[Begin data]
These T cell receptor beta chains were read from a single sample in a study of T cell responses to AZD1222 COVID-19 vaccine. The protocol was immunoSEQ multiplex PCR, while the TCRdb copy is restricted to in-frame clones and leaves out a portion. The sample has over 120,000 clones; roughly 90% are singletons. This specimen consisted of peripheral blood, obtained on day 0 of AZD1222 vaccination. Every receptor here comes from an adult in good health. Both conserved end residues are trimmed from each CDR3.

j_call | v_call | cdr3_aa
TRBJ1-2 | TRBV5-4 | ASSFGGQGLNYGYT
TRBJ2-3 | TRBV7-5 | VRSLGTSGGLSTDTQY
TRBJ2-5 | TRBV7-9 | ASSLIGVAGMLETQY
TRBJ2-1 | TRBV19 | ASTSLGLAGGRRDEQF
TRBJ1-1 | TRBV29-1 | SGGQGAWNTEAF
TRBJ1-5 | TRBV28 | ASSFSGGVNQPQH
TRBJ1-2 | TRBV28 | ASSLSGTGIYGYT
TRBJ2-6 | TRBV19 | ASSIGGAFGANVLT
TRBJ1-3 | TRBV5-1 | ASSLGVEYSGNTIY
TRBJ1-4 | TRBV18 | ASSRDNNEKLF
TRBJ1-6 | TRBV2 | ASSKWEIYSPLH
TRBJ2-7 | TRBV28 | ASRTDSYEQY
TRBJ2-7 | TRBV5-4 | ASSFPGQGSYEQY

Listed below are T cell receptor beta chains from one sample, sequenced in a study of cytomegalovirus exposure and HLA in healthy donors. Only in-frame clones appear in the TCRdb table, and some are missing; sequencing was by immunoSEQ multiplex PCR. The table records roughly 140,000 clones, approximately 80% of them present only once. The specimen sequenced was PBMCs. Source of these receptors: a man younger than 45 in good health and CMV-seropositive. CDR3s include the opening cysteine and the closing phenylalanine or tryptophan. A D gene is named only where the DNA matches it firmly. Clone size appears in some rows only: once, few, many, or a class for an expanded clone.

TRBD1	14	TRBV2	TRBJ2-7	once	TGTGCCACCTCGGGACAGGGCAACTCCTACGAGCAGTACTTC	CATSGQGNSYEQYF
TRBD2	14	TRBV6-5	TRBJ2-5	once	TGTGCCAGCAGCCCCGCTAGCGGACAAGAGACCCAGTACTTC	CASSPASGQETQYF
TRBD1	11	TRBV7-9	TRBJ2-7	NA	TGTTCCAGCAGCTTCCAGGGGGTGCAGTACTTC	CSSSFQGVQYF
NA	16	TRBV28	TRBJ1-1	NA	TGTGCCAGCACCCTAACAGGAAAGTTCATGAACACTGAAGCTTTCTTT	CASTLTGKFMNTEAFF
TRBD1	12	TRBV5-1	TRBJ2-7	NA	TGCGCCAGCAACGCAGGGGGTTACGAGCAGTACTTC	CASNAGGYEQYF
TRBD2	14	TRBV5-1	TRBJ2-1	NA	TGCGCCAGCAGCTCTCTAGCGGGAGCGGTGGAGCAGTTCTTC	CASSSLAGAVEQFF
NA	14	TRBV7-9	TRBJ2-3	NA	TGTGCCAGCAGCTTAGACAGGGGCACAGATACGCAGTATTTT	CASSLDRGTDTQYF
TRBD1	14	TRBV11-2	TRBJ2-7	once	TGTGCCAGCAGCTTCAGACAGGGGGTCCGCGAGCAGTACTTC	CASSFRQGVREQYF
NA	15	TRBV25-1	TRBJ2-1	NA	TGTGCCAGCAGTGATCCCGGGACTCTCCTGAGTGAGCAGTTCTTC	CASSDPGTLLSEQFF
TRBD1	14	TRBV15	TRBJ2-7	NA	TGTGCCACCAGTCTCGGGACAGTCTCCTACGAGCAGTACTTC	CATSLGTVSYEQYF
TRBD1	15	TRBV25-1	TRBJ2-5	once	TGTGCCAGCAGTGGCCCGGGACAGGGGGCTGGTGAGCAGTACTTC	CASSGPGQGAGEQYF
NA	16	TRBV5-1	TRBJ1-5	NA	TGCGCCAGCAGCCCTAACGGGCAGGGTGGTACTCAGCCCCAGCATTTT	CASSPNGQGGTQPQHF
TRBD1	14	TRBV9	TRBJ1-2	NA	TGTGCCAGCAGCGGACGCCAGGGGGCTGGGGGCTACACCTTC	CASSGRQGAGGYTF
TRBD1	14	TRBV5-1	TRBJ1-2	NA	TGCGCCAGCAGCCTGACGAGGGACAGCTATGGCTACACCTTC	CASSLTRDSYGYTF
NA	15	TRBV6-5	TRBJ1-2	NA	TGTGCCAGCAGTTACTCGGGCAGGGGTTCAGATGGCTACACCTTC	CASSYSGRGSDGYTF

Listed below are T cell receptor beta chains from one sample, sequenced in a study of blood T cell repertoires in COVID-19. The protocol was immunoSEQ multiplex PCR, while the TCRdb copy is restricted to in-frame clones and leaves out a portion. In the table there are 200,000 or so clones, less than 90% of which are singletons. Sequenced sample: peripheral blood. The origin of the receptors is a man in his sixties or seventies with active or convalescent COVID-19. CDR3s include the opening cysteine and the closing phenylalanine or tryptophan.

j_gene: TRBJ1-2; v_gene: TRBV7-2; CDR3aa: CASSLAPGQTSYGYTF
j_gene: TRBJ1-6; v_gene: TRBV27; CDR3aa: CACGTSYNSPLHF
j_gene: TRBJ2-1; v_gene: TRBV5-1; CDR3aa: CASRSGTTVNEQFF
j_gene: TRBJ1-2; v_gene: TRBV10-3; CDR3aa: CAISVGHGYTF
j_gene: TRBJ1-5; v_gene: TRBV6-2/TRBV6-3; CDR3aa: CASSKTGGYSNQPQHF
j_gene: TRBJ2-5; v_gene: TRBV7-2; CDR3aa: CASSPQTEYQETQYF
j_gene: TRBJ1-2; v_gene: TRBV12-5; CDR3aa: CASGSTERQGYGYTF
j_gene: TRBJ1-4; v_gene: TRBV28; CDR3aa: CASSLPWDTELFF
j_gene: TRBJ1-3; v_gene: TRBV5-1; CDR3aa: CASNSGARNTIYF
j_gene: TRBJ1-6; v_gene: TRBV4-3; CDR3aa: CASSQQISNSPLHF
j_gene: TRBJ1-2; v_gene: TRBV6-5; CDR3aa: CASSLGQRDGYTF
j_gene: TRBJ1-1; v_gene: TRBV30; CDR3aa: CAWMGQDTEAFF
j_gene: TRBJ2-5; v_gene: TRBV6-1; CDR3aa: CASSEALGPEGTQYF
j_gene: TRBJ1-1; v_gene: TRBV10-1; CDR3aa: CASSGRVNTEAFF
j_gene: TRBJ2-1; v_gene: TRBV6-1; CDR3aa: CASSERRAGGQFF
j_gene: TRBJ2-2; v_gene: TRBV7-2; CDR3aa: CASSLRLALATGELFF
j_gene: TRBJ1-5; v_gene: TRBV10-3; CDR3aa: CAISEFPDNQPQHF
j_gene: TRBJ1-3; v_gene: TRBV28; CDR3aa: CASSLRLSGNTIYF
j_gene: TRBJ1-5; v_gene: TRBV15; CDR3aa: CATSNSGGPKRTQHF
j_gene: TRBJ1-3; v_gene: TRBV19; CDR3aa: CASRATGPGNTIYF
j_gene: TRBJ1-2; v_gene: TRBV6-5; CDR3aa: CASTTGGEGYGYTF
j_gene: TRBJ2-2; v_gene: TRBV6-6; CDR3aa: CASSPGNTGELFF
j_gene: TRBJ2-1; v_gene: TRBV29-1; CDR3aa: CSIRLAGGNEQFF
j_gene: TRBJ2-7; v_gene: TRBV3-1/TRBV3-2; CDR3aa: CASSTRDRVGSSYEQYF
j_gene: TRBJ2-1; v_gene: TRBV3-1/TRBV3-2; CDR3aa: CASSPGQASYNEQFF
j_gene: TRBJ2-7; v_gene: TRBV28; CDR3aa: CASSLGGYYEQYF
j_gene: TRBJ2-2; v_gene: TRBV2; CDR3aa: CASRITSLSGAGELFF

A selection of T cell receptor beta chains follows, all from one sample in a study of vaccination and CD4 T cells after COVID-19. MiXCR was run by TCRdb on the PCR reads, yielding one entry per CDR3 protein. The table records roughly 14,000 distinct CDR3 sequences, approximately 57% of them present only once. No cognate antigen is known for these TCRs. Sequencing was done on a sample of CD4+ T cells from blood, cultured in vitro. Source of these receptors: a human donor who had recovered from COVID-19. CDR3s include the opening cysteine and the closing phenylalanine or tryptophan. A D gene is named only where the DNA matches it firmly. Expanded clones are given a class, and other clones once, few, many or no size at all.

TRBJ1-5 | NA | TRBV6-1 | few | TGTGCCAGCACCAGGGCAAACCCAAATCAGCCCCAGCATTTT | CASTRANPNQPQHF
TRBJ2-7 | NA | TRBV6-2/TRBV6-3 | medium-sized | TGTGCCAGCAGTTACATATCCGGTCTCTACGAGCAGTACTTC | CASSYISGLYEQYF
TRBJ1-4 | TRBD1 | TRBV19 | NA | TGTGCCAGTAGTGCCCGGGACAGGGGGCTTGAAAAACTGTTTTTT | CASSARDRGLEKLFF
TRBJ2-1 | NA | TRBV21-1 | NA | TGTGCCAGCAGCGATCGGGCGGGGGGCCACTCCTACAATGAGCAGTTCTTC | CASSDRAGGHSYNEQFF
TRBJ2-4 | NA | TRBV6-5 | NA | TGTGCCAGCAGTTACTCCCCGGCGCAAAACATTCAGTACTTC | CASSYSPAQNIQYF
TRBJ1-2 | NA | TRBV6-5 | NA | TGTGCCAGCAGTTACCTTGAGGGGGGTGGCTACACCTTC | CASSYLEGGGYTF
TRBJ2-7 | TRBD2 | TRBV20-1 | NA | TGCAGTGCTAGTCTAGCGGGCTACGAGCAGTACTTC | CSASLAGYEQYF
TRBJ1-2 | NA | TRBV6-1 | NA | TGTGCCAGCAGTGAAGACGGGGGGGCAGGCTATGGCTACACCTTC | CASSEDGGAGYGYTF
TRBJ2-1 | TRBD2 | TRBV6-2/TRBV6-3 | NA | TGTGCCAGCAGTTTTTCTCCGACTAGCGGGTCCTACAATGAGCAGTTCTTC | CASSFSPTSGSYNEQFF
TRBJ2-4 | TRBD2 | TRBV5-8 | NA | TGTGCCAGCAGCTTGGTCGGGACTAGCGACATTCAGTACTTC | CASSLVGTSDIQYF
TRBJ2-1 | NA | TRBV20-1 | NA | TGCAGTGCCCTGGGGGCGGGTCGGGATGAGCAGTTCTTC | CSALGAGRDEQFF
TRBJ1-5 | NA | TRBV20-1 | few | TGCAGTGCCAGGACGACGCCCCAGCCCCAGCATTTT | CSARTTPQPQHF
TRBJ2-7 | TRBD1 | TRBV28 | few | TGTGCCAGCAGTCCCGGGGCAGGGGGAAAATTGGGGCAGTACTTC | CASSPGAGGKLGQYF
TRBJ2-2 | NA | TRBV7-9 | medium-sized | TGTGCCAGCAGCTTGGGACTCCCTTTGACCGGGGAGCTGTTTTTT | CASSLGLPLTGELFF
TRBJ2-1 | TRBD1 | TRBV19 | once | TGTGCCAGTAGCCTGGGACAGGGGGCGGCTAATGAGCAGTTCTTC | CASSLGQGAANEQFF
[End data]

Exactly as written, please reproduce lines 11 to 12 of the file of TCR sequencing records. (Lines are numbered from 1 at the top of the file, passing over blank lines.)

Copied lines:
TRBJ1-3 | TRBV5-1 | ASSLGVEYSGNTIY
TRBJ1-4 | TRBV18 | ASSRDNNEKLF